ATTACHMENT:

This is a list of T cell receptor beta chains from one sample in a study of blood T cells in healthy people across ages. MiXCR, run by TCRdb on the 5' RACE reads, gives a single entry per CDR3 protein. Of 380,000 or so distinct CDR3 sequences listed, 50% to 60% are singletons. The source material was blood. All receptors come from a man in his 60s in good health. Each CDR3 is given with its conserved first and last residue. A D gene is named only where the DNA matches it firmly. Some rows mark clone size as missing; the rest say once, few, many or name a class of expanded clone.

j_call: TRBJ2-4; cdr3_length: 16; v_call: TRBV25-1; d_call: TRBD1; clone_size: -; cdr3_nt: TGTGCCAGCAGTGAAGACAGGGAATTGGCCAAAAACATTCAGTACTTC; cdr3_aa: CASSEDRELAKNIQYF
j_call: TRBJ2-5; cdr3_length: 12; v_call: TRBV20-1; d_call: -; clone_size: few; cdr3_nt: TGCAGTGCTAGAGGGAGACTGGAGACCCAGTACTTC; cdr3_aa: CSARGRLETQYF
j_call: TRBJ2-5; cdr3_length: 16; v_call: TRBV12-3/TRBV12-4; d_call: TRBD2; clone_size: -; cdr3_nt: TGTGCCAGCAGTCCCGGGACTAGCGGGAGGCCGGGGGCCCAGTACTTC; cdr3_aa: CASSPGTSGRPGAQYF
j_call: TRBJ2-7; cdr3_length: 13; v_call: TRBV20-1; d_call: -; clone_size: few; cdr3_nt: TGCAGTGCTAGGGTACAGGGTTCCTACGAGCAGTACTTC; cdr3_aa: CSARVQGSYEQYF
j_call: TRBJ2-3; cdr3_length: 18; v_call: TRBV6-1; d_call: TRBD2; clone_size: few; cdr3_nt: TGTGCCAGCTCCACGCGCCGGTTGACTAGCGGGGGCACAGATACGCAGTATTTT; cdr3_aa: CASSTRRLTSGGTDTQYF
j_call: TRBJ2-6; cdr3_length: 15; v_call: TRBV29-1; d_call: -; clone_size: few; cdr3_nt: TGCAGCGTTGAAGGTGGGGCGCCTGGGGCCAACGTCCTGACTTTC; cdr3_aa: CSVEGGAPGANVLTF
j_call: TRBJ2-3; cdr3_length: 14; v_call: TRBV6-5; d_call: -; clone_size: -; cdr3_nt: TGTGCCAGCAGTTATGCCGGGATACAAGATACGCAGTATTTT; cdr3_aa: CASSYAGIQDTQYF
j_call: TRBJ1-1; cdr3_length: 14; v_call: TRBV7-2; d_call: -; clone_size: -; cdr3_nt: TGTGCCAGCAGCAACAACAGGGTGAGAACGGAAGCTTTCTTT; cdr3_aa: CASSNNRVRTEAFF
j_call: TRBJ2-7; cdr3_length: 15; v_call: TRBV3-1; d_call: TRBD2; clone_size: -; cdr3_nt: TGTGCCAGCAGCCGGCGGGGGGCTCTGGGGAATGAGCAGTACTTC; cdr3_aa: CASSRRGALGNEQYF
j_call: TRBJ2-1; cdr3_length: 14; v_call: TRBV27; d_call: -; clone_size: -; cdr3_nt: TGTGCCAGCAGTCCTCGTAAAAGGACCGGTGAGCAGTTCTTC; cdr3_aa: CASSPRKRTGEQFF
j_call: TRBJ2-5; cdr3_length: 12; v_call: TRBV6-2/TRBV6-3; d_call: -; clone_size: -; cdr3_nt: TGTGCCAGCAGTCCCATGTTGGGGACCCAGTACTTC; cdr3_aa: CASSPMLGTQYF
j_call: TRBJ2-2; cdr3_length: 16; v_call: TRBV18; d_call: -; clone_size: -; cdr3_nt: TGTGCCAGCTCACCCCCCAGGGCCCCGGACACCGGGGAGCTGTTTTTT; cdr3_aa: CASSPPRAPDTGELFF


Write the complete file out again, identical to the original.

This is a list of T cell receptor beta chains from one sample in a study of blood T cells in healthy people across ages. MiXCR, run by TCRdb on the 5' RACE reads, gives a single entry per CDR3 protein. Of 380,000 or so distinct CDR3 sequences listed, 50% to 60% are singletons. The source material was blood. All receptors come from a man in his 60s in good health. Each CDR3 is given with its conserved first and last residue. A D gene is named only where the DNA matches it firmly. Some rows mark clone size as missing; the rest say once, few, many or name a class of expanded clone.

j_call: TRBJ2-4; cdr3_length: 16; v_call: TRBV25-1; d_call: TRBD1; clone_size: -; cdr3_nt: TGTGCCAGCAGTGAAGACAGGGAATTGGCCAAAAACATTCAGTACTTC; cdr3_aa: CASSEDRELAKNIQYF
j_call: TRBJ2-5; cdr3_length: 12; v_call: TRBV20-1; d_call: -; clone_size: few; cdr3_nt: TGCAGTGCTAGAGGGAGACTGGAGACCCAGTACTTC; cdr3_aa: CSARGRLETQYF
j_call: TRBJ2-5; cdr3_length: 16; v_call: TRBV12-3/TRBV12-4; d_call: TRBD2; clone_size: -; cdr3_nt: TGTGCCAGCAGTCCCGGGACTAGCGGGAGGCCGGGGGCCCAGTACTTC; cdr3_aa: CASSPGTSGRPGAQYF
j_call: TRBJ2-7; cdr3_length: 13; v_call: TRBV20-1; d_call: -; clone_size: few; cdr3_nt: TGCAGTGCTAGGGTACAGGGTTCCTACGAGCAGTACTTC; cdr3_aa: CSARVQGSYEQYF
j_call: TRBJ2-3; cdr3_length: 18; v_call: TRBV6-1; d_call: TRBD2; clone_size: few; cdr3_nt: TGTGCCAGCTCCACGCGCCGGTTGACTAGCGGGGGCACAGATACGCAGTATTTT; cdr3_aa: CASSTRRLTSGGTDTQYF
j_call: TRBJ2-6; cdr3_length: 15; v_call: TRBV29-1; d_call: -; clone_size: few; cdr3_nt: TGCAGCGTTGAAGGTGGGGCGCCTGGGGCCAACGTCCTGACTTTC; cdr3_aa: CSVEGGAPGANVLTF
j_call: TRBJ2-3; cdr3_length: 14; v_call: TRBV6-5; d_call: -; clone_size: -; cdr3_nt: TGTGCCAGCAGTTATGCCGGGATACAAGATACGCAGTATTTT; cdr3_aa: CASSYAGIQDTQYF
j_call: TRBJ1-1; cdr3_length: 14; v_call: TRBV7-2; d_call: -; clone_size: -; cdr3_nt: TGTGCCAGCAGCAACAACAGGGTGAGAACGGAAGCTTTCTTT; cdr3_aa: CASSNNRVRTEAFF
j_call: TRBJ2-7; cdr3_length: 15; v_call: TRBV3-1; d_call: TRBD2; clone_size: -; cdr3_nt: TGTGCCAGCAGCCGGCGGGGGGCTCTGGGGAATGAGCAGTACTTC; cdr3_aa: CASSRRGALGNEQYF
j_call: TRBJ2-1; cdr3_length: 14; v_call: TRBV27; d_call: -; clone_size: -; cdr3_nt: TGTGCCAGCAGTCCTCGTAAAAGGACCGGTGAGCAGTTCTTC; cdr3_aa: CASSPRKRTGEQFF
j_call: TRBJ2-5; cdr3_length: 12; v_call: TRBV6-2/TRBV6-3; d_call: -; clone_size: -; cdr3_nt: TGTGCCAGCAGTCCCATGTTGGGGACCCAGTACTTC; cdr3_aa: CASSPMLGTQYF
j_call: TRBJ2-2; cdr3_length: 16; v_call: TRBV18; d_call: -; clone_size: -; cdr3_nt: TGTGCCAGCTCACCCCCCAGGGCCCCGGACACCGGGGAGCTGTTTTTT; cdr3_aa: CASSPPRAPDTGELFF